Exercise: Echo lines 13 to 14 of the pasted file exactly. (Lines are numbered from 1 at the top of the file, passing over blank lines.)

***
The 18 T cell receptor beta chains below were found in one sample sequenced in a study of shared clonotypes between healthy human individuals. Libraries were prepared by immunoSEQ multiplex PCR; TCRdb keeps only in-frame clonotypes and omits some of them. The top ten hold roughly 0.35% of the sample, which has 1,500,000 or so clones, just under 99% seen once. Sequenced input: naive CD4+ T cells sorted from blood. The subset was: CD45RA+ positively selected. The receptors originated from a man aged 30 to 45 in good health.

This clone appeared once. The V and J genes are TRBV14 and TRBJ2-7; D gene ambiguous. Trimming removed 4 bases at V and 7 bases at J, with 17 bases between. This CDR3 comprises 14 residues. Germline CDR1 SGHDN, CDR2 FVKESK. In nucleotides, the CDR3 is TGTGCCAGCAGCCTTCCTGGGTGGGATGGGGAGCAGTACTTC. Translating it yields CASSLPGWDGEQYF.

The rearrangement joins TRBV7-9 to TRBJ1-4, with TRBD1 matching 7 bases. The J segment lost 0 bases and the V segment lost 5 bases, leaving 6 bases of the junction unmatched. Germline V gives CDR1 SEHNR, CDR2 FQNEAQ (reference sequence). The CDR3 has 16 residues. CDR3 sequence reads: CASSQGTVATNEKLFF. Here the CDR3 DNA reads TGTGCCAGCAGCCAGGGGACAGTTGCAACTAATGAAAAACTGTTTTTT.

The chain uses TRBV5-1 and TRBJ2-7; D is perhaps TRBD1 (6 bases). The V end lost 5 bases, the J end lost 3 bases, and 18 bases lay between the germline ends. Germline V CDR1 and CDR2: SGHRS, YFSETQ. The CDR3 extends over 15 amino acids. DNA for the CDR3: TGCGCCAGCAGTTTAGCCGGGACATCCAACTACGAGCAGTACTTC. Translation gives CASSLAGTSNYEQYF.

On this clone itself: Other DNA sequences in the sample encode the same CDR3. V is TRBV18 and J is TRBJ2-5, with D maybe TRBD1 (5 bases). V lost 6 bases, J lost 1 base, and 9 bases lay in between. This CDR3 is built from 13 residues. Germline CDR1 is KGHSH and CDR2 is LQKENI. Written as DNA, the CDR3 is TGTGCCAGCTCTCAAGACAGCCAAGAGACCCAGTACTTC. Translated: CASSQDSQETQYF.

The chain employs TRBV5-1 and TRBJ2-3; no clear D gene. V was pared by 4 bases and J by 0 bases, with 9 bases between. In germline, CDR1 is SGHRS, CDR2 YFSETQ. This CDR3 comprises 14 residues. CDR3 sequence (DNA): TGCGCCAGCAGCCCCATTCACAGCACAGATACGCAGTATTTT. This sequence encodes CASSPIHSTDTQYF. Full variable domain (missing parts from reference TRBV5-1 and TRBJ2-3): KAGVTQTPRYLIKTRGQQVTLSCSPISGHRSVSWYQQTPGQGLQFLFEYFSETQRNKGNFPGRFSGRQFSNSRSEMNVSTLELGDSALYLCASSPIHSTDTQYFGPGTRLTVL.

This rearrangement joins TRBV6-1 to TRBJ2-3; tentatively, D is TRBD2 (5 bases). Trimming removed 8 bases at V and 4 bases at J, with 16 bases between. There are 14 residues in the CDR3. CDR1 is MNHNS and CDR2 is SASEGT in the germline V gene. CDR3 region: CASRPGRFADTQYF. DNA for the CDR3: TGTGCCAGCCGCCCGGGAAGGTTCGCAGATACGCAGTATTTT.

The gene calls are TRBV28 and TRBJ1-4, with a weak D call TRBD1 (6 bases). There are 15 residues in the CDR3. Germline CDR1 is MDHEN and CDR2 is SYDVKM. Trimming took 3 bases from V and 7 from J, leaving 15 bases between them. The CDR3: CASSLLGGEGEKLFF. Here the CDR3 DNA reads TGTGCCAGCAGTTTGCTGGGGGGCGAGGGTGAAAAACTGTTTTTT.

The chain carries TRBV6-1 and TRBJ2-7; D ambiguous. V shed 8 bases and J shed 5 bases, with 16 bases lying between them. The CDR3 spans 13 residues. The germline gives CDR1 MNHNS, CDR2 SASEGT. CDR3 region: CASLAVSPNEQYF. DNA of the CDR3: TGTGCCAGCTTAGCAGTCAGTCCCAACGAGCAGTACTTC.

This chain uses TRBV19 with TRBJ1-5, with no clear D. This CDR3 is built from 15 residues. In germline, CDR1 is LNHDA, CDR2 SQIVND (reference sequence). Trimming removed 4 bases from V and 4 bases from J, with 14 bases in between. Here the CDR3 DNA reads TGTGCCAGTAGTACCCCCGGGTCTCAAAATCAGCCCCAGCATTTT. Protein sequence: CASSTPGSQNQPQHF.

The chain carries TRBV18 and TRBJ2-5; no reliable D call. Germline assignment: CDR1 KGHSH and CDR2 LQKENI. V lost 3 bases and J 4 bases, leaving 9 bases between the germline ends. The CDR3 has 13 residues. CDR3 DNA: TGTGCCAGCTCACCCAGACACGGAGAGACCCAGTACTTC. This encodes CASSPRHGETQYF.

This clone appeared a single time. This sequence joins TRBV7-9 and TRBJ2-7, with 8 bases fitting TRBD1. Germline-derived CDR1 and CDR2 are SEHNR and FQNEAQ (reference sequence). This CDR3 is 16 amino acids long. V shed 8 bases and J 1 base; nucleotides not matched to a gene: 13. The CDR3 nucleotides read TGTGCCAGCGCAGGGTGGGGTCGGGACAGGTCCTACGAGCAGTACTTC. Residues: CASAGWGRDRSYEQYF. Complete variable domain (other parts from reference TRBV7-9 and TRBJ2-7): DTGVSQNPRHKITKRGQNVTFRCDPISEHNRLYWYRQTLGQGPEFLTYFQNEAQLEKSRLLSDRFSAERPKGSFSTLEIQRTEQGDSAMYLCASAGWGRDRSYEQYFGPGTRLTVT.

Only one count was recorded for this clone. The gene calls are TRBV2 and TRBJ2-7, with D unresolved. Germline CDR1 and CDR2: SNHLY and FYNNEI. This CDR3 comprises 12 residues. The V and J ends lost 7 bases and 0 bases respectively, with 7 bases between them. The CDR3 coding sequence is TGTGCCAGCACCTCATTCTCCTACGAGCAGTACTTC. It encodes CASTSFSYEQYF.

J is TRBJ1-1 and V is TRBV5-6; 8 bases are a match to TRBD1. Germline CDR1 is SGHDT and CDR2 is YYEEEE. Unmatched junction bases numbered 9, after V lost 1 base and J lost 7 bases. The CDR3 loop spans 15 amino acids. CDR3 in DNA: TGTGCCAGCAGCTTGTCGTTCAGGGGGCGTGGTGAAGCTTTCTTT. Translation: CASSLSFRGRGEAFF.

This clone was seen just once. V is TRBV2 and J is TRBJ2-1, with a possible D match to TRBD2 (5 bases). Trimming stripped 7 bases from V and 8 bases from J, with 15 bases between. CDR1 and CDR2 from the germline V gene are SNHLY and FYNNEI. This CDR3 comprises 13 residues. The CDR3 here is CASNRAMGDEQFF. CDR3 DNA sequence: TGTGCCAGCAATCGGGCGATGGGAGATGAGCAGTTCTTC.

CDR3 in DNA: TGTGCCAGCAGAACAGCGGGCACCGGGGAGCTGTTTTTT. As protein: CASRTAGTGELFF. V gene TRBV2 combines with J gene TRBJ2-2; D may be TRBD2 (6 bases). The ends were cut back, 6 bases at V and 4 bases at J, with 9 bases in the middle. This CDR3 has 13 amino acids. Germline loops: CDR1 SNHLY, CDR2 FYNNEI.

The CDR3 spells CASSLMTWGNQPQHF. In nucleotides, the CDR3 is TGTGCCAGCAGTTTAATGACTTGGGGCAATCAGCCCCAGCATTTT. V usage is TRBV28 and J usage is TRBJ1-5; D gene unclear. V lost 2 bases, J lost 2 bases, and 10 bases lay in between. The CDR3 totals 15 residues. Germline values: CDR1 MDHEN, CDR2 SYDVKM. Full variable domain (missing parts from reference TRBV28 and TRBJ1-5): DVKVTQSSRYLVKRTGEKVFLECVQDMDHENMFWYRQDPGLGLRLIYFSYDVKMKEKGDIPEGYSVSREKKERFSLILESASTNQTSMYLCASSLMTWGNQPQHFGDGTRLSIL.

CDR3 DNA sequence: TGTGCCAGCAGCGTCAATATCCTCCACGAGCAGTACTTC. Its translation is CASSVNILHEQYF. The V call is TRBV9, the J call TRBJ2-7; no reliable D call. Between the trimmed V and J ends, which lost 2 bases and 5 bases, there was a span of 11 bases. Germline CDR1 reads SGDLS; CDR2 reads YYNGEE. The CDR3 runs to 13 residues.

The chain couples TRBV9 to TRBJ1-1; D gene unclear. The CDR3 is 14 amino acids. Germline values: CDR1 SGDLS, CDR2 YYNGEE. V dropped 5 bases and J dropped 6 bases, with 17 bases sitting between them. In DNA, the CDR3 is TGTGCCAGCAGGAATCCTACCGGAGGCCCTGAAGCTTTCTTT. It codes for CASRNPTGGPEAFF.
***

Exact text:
Only one count was recorded for this clone. The gene calls are TRBV2 and TRBJ2-7, with D unresolved. Germline CDR1 and CDR2: SNHLY and FYNNEI. This CDR3 comprises 12 residues. The V and J ends lost 7 bases and 0 bases respectively, with 7 bases between them. The CDR3 coding sequence is TGTGCCAGCACCTCATTCTCCTACGAGCAGTACTTC. It encodes CASTSFSYEQYF.

J is TRBJ1-1 and V is TRBV5-6; 8 bases are a match to TRBD1. Germline CDR1 is SGHDT and CDR2 is YYEEEE. Unmatched junction bases numbered 9, after V lost 1 base and J lost 7 bases. The CDR3 loop spans 15 amino acids. CDR3 in DNA: TGTGCCAGCAGCTTGTCGTTCAGGGGGCGTGGTGAAGCTTTCTTT. Translation: CASSLSFRGRGEAFF.